If you would like to read a copy of the dissertation please contact McLean directly: This e-mail address is being protected from spambots. You need JavaScript enabled to view it .

Lau Ying Kheng (2016)

Encouraging Singaporean seminary students to use reflexivity in their ministry practice

This dissertation addresses the urgent need to educate Singapore seminary students in radical and innovative reflexivity so that they will continue to be effective in ministry in a rapidly changing world. The action research among twenty-six students at the East Asia School of Theology have shown that reflexivity can, and must be taught. However reflexivity is recommended not as a methodology but rather as a posture. Just as servant-leadership is not simply concerned with techniques but the heart, so training in reflexivity is the education of the practitioner's posture, attitude, and mindset: of maintaining balance as both teacher and learner; and of readiness to effect change through the three requisites which prepare for reflexivity - challenging assumptions, engaging with emotions, and employing reflexive dialogues. For maximum effectiveness it has been found that these must operate within an attitude of restfulness in the rhythm of deep learning and, very importantly for the Christian minister, with dependence on the direction of the Holy Spirit in making choices. When seminary students are taught reflexivity, they learn to search honestly within themselves, especially in the moment of service, to expose embedded motives and pre-judgements, be alert to emotions that can stumble or expedite critical learning, and use reflexive questions to invent new paradigms for lifelong learning and ministry. Finally, this dissertation shows that even more fundamental than the underlying theories, biblical discussions, and suggested curriculum, the reflexivity classroom must be dynamic, developing, and dialogic. Without live awareness of incontext modelling of reflexivity, there will not be the spontaneous discovery and application of learning by both the teacher and the student which serves to create the atmosphere for the curriculum implicit in this training.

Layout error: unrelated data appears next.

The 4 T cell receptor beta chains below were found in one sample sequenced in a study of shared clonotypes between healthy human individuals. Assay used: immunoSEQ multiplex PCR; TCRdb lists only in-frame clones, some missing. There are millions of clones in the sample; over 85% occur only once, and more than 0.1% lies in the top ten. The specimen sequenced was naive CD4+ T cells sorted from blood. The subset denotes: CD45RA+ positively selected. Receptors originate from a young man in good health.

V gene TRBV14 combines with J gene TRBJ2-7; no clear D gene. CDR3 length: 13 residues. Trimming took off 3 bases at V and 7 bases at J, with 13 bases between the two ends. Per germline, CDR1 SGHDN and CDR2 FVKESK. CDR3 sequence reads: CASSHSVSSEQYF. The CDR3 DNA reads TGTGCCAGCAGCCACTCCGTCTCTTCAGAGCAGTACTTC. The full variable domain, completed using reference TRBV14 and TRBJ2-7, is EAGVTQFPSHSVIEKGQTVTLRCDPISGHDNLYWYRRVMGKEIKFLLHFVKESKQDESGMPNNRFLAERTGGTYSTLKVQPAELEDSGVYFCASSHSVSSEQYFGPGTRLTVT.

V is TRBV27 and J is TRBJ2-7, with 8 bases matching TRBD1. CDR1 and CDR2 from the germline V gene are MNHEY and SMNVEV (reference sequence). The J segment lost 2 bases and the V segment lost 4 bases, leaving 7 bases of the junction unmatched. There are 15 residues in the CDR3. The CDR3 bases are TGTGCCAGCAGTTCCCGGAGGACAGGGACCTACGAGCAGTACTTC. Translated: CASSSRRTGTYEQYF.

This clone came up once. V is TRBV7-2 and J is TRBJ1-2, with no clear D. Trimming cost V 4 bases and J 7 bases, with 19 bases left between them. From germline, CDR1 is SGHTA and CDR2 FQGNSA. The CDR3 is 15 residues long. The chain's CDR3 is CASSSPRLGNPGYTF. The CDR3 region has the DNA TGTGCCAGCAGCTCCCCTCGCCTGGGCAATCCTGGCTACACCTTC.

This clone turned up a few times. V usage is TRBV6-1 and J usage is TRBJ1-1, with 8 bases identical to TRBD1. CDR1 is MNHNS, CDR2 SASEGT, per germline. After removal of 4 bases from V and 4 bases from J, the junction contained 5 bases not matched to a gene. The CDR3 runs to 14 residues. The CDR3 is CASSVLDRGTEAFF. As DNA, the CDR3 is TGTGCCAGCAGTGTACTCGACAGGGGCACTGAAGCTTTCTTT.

Supervisor: Jennifer Turner

Winnie Chan Sin Ming (2015)

Appropriate parental participation in faith nurture of primary school aged children in urban Chinese families of the Sarawak Chinese Annual Conference of the Methodist Church in Malaysia.